Sen Sakana – the kosher taste of New York

The minute you walk through the door, you feel pampered. You are greeted cheerfully with a smile and virtual embrace by a host or hostess.

 THE INTERIOR of Sen Sakana. (photo credit: Sen Sakana)
THE INTERIOR of Sen Sakana.
(photo credit: Sen Sakana)

NEW YORK – Let’s cut right to the bottom line: Sen Sakana is one of the best kosher restaurants in America, if not the entire world! Yes, I realize this is high praise indeed, considering the proliferation of kosher eating establishments on virtually every continent. Back when I was growing up in “the old country” – the USA – there were precious few kosher restaurants. Even in Florida, that Mecca of Jewish migration, virtually the only option was to dine in one of the kosher hotels. Today, however, Jewish communities worldwide – from Cozumel to Capetown – offer kosher eateries, many of which are run by either ex-pat Israelis or the local Chabad.

To qualify for the title of “best,” a restaurant must have four primary things going for it, ideally simultaneously: Its food and drink must be top-notch, both in quality and presentation; service must be professional and polite; the cuisine must have some unique aspect to it and the ambience must complement the menu and stimulate your anticipation and enjoyment. It also doesn’t hurt to be located in a great part of town that is easily accessible and fun to visit.

Admittedly, many restaurants score on some of the above points, but often do not hit on all cylinders. Some have great taste but the waiters lack tact; others boast beautiful settings but are hard to get to and are so crowded and noisy that you feel lost in the shuffle. Sen Sakana, in the heart of New York City, is extraordinary because it strives for excellence and does everything right, all at the same time.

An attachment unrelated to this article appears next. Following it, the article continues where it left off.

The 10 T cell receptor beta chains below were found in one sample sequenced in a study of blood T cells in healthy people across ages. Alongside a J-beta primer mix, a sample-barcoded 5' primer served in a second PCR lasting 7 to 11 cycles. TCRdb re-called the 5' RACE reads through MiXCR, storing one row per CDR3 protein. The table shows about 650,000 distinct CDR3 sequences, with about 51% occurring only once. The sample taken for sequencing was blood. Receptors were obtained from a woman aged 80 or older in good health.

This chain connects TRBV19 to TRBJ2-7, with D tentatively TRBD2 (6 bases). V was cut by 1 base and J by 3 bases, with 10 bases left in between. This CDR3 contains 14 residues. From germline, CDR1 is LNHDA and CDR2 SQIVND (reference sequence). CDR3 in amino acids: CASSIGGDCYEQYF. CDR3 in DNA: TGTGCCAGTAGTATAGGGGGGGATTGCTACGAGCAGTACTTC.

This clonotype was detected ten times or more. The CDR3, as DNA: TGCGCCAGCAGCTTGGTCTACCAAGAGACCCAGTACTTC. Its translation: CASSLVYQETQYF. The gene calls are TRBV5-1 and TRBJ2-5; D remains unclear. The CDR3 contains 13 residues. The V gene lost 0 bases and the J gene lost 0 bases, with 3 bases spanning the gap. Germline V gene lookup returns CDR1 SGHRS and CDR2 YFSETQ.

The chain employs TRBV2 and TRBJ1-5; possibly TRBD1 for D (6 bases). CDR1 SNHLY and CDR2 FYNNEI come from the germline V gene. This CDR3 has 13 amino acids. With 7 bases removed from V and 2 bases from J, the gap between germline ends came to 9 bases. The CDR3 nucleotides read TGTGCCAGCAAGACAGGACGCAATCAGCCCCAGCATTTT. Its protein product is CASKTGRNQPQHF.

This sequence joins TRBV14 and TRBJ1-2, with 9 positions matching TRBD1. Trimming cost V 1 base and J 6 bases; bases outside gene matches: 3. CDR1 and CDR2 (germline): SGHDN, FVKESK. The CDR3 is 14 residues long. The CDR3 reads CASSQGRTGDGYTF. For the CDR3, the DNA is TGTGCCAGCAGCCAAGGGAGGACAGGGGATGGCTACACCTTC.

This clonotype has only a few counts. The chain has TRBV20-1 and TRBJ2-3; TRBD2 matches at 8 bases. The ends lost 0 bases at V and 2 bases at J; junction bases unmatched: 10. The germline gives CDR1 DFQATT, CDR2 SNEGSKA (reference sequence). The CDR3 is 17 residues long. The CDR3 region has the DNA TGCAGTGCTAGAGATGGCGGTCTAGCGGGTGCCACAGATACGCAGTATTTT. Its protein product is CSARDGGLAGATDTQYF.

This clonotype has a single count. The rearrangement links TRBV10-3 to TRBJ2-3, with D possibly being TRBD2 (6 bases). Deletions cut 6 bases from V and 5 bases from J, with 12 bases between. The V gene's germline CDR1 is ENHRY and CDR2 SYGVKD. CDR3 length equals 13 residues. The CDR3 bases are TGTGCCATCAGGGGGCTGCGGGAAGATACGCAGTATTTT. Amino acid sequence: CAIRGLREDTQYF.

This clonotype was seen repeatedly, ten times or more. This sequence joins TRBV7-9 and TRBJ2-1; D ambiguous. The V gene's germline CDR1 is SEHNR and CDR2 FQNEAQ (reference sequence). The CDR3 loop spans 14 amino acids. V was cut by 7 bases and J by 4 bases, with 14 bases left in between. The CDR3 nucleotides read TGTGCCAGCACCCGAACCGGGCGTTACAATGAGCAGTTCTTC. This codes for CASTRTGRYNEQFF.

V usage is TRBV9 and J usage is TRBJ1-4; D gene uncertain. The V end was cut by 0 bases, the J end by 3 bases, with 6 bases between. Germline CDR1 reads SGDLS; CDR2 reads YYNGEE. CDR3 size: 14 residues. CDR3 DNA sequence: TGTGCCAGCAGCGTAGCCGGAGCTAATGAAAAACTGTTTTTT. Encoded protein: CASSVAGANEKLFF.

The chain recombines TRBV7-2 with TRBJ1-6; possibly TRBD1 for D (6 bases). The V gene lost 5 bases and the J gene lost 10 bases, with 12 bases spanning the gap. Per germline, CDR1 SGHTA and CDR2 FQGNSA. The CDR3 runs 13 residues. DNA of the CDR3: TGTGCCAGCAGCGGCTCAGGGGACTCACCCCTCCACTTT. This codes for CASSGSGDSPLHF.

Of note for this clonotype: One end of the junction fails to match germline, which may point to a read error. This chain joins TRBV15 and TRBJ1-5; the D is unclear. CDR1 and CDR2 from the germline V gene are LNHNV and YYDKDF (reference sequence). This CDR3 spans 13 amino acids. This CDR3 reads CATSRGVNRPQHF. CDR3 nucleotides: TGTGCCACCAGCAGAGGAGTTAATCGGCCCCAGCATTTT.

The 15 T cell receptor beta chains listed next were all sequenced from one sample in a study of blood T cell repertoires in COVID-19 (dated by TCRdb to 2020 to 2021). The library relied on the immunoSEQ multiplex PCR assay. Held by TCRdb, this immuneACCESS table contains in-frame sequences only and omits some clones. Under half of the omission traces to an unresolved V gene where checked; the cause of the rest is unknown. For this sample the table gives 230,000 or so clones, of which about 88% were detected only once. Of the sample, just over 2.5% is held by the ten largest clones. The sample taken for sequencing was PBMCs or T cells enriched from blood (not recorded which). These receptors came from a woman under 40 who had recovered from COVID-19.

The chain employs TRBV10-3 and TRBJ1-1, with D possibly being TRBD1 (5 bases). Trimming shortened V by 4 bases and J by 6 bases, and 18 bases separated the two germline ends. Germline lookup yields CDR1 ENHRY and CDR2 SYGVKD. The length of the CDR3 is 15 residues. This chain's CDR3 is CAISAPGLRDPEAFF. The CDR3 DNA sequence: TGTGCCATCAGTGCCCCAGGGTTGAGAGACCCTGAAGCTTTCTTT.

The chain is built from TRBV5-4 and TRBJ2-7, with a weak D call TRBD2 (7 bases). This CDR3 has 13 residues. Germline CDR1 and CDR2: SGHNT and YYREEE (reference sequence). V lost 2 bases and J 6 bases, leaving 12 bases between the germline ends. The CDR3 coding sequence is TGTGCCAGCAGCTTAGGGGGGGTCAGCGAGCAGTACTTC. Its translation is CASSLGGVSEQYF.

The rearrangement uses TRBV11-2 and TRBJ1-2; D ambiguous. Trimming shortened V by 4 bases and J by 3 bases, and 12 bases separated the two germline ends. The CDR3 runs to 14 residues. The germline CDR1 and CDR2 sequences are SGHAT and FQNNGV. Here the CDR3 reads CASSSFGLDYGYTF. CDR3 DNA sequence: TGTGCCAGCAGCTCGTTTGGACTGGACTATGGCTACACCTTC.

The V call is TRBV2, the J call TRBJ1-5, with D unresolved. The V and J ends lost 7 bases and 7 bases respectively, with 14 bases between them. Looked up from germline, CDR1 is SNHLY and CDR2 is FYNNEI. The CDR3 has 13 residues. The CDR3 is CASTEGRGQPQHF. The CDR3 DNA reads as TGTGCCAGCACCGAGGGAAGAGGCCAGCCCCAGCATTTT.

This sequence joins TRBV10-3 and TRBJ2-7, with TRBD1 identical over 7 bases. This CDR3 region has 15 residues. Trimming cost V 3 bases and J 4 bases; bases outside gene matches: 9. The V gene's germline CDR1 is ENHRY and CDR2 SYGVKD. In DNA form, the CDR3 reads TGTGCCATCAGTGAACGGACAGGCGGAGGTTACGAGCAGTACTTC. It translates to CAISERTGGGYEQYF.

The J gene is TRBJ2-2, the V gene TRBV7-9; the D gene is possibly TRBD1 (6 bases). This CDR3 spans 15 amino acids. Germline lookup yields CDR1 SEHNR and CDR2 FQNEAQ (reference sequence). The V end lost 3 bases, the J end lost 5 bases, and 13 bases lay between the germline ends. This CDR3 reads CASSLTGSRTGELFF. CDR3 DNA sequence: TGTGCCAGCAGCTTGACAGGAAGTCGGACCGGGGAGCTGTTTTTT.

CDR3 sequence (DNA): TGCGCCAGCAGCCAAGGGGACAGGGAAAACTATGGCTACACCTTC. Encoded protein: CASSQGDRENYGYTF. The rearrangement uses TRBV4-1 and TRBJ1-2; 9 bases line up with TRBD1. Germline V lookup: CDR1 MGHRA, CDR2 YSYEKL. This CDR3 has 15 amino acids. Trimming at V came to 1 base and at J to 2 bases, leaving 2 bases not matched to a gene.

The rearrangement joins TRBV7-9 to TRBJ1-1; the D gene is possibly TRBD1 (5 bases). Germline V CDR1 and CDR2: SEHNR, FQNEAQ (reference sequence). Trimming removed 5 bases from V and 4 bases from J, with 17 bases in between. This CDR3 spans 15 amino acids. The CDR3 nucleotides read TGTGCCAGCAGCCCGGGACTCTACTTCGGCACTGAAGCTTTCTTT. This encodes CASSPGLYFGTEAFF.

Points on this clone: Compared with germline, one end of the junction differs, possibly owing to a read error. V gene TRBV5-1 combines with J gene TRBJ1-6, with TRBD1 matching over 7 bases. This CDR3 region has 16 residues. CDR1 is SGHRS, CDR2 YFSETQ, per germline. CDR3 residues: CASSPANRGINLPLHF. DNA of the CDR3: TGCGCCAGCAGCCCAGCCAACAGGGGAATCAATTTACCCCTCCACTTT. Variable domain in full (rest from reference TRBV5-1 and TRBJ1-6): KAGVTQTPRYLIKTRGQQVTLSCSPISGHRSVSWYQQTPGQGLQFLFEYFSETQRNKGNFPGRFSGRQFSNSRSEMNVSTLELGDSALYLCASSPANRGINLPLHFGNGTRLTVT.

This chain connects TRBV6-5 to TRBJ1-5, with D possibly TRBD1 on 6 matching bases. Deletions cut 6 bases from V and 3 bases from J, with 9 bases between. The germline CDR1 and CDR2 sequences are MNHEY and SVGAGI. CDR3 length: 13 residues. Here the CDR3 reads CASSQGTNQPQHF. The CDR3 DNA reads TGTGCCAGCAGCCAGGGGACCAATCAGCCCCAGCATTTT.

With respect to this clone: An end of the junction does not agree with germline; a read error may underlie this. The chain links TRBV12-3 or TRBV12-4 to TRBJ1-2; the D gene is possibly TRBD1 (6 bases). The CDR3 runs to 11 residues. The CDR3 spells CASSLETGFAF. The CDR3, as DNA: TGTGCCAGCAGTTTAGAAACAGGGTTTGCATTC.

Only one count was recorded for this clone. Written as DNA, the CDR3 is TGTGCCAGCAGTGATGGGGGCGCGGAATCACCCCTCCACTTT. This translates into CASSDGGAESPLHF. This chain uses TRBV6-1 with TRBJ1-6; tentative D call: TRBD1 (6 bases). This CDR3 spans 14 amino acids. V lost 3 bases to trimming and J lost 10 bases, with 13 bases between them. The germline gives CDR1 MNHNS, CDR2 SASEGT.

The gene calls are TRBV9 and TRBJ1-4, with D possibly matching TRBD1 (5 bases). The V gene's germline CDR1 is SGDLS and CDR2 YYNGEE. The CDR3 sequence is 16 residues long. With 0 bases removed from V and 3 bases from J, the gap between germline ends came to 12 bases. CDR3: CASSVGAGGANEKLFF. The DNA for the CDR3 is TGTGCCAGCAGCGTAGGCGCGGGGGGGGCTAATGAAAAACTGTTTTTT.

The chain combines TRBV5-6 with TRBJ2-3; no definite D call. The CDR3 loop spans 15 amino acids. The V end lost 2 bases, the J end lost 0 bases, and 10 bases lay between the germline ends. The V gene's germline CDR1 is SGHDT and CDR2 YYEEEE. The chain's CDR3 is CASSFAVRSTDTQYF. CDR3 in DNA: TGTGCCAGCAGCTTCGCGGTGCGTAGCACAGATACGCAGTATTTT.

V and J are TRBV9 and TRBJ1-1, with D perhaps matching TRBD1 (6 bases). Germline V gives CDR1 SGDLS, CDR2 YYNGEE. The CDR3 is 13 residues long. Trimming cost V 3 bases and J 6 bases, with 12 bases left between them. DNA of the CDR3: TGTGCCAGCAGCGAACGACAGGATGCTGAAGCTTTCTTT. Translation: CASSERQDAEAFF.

The minute you walk through the door, you feel pampered. You are greeted cheerfully with a smile and virtual embrace by a host or hostess. A fully-stocked bar adjoins the dining area where you can enjoy a pre-dinner drink, or wait comfortably for the rest of your party to arrive. There is soft lighting, pleasant background music, fascinating pieces of art and beautiful furnishings, all of which combine to create a feeling of elegance, without being pretentious.

The Nikkei cuisine of Sen Sakana is unique; it is a Peruvian-Japanese hybrid that is a story unto itself. Peru is home to the second-largest Japanese population in the world, and so an extraordinary style of cooking developed over time. That style has now been exclusively brought to the kosher world by Sen Sakana. We learned a great deal about the origins of the restaurant from Dining Manager Michael Martucci, who takes pride in personally meeting every diner and sharing his own story. Michael – who has both Italian and Jewish roots, and so is a “foodie” in every sense of the word! – began at Sen Sen Sakana as a bus boy and steadily worked his way up the ladder.

Sen Sakana Chef Mina Newman. (credit: Sen Sakana)
Sen Sakana Chef Mina Newman. (credit: Sen Sakana)

He explained that the restaurant opened in 2017 as a non-kosher establishment. But owner Alan Wortsky, son of a Holocaust survivor, decided that he wanted to create “a bright light of kosher dining.” To prepare for its “new life,” Sen Sakana closed down for several months before reopening in 2020 with a fully glatt kosher, bishul Yisrael (cooking kosher food sometimes requires an action be done by a Jew) menu. Michael laughs when he tells of the 100 trips he made to the mikveh (ritual bath) to immerse the new dishes and speaks with pride about the clientele that includes “every type of kipa and hat” in the Jewish world. “Baruch Hashem (thank God),” he exclaims, “we want everyone to feel at home here.” While the restaurant was in transition, Chef Mina Newman – who is of Peruvian descent and is a graduate of the Culinary School of Brooklyn – traveled to Peru for a full year to perfect recipes and learn the art of Nikkei cooking. She also brought back hard-to-find source ingredients from Chabad of Tokyo, which welcomed her venture. Mina is vivacious, friendly and exuberantly proud of her art; she has appeared on countless television shows, and was a past recipient of the Food Network’s “Chopped” award.